- The traditional "sandwich board" hawkers: They have signs hanging off their shoulders front and back, leaving their arms free to wave and distribute show fliers. My favorite of these is the cute girl hawking Carrie Fisher's Wishful Drinking, while wearing Princess Leia tunic and cinnamon bun curl earmuffs. Adorable!
- The traditional "pamphlet" distributors: They simply have a handful of fliers and yell out, "Mary Poppins, Live on Stage!" or "See Disney's The Lion King at the Minskoff Theatre!" What separates these folks beyond the simplicity is that now that it is colder they wear really cool (as in I'd kill for one) jackets with their show's logo fully embroidered on it. They aren't as nice as the cast jackets you see show people wear, but I'll tell you, I'd buy the Ragtime one, for sure!
- "The New Age Sandwich Board-ers": These hip newcomers have both hands free to hold fliers and to make contact with the people because the ad for the show they are hawking is strapped to their back like a combination backpack and wind surfing sail. These folks are brave, really, because none of them seems aware of just how much space they take up. Every time they turn, they threaten to take out everyone within their radius.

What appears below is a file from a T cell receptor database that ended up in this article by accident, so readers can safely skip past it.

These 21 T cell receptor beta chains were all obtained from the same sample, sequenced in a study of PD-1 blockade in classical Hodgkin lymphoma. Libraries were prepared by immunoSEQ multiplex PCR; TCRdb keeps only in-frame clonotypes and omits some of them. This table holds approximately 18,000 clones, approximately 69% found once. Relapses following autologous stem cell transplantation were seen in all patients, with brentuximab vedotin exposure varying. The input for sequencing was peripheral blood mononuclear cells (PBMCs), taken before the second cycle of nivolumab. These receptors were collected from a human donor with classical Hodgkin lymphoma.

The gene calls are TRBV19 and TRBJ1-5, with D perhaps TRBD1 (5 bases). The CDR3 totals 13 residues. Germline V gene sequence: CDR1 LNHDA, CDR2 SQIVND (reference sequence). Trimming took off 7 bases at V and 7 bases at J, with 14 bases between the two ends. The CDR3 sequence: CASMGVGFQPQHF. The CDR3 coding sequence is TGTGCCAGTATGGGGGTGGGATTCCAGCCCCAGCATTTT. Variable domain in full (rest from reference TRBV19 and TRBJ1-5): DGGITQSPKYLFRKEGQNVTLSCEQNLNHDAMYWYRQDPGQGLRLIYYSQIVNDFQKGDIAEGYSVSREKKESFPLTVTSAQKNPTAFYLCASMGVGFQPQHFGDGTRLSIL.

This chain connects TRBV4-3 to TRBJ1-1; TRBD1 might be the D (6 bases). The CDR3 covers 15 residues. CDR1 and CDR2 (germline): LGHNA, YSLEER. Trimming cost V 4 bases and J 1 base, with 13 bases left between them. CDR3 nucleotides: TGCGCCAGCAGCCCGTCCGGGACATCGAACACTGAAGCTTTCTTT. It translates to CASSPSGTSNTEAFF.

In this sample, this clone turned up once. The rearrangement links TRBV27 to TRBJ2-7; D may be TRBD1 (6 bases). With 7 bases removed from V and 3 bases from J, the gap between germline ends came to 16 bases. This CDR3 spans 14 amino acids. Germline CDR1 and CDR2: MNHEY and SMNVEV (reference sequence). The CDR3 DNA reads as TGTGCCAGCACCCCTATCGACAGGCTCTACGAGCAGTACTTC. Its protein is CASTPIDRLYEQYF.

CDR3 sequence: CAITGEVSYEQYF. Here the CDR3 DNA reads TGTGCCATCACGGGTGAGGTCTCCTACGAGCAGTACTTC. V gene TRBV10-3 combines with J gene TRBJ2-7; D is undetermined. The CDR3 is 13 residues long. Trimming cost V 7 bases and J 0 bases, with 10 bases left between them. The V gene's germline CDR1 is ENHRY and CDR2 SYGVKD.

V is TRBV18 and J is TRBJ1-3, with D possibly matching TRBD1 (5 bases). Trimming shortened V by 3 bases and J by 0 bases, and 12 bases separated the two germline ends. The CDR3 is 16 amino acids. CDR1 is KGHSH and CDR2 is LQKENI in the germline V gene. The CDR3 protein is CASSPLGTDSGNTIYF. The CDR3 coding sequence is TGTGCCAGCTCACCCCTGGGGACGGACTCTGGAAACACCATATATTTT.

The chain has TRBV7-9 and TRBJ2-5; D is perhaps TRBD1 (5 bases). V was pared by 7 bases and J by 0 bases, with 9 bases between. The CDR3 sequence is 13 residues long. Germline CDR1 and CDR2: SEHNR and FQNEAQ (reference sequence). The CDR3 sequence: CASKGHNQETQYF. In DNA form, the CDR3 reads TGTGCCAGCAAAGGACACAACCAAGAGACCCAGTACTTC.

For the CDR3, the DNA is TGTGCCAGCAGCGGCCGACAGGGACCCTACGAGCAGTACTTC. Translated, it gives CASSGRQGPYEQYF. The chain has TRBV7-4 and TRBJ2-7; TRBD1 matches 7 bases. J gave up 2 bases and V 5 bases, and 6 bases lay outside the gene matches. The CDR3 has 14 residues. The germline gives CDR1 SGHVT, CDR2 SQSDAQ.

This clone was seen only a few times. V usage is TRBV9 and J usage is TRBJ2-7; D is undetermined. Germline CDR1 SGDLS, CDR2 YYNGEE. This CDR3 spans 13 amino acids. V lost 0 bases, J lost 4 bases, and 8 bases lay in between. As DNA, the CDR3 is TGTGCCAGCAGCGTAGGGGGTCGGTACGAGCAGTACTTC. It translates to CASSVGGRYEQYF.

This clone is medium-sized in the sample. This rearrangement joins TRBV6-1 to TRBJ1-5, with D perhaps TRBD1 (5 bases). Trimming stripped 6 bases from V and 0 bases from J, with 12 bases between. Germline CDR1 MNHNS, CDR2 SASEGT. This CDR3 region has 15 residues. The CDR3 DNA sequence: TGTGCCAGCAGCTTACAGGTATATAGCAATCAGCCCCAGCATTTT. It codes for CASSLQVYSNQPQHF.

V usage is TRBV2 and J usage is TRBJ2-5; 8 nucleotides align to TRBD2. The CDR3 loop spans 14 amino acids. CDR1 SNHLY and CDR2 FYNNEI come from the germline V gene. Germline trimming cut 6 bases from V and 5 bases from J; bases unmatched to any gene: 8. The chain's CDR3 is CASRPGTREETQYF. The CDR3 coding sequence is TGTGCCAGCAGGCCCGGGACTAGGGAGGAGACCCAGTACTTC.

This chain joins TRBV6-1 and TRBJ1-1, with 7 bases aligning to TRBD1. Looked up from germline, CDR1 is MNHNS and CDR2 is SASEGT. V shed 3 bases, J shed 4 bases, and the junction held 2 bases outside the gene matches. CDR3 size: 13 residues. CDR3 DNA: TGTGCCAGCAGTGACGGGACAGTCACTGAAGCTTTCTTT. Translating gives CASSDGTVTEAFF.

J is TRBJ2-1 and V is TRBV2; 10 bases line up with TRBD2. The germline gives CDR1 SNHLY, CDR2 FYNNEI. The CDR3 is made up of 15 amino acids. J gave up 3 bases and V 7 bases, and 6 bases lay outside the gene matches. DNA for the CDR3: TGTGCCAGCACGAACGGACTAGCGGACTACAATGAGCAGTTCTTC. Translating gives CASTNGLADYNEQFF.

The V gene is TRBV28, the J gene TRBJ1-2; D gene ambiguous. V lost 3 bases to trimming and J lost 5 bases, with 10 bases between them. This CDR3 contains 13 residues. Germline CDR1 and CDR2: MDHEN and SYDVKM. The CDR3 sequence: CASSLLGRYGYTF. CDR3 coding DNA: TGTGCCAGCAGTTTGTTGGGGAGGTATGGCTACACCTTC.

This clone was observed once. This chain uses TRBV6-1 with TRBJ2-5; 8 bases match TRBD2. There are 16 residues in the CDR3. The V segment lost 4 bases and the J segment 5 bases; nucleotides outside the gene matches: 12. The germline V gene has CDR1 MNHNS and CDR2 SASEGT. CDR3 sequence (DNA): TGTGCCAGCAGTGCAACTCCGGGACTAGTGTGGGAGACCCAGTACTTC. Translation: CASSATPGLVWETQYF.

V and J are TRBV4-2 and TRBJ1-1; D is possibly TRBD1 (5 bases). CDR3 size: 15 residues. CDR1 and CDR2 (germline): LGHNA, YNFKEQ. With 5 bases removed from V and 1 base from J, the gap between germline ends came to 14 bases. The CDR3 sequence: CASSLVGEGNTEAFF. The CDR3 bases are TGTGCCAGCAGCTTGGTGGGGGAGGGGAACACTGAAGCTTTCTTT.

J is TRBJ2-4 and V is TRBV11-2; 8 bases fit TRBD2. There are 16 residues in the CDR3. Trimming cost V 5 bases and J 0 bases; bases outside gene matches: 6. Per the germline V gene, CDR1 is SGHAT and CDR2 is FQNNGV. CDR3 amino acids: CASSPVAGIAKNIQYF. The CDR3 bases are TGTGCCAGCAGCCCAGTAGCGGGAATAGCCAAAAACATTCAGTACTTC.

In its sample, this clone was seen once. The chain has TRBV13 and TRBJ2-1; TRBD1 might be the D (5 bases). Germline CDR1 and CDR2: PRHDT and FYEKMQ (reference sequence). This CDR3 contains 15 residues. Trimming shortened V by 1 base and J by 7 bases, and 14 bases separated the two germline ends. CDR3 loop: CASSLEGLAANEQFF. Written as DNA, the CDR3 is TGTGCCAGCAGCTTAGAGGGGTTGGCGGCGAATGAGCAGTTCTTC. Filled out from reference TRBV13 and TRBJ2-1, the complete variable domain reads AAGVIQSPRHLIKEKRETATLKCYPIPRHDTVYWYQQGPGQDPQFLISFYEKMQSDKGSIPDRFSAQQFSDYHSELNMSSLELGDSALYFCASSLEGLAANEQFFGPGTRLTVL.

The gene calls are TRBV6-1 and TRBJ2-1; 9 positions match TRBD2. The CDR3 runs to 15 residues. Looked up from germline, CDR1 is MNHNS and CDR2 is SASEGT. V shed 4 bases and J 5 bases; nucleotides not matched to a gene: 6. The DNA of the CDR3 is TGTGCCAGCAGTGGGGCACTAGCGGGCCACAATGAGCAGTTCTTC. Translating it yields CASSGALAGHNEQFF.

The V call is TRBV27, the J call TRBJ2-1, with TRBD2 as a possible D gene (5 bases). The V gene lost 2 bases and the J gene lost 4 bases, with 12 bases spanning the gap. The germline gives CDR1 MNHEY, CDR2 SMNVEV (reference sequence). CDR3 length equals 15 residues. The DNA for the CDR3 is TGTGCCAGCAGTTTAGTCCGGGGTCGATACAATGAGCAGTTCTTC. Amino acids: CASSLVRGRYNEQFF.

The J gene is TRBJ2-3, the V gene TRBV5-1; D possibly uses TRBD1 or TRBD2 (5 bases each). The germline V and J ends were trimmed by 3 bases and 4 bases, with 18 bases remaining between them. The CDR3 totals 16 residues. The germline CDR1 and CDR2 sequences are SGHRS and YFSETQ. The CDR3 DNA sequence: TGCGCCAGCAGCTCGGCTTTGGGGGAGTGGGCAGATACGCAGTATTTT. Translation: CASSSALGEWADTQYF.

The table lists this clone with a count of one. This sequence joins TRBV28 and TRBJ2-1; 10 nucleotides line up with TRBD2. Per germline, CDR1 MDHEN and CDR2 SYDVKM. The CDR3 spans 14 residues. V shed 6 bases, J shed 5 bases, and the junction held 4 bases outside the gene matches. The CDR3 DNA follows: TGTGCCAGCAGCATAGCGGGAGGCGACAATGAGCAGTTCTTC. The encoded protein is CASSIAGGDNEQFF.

- The "Mini-Show" People: God Bless, em! A part on Broadway is a part on Broadway, right? Well in this case, I mean literally. I felt a little embarrassed for the Chicago girl dressed in a skimpy black jacket, bow tie and Fosse bowler. She must have been freezing. But to make it worse, she sang, "Come on babe..," struck a Fosse pose, and passed a flyer to anyone who even paused near her. Yikes! But damn, I think more people paid attention to her... And the sweet White Christmas carolers outside the Marquis Theatre where the show is playing. They are dressed just like the people in the pictures of the show and sing a mean "White Christmas." They get the crowd to gather, clap, and then they go in for the kill. I think some folks actually felt cheated that they were doing carols on the street for less than noble reasons. In my "crowd" only three of us took a flyer; five or six people left money in the BCEFA bucket on the sidewalk, while the other 2 dozen or so ran quickly away. Does this really encourage ticket sales? If not, what a shame. The carolers were good.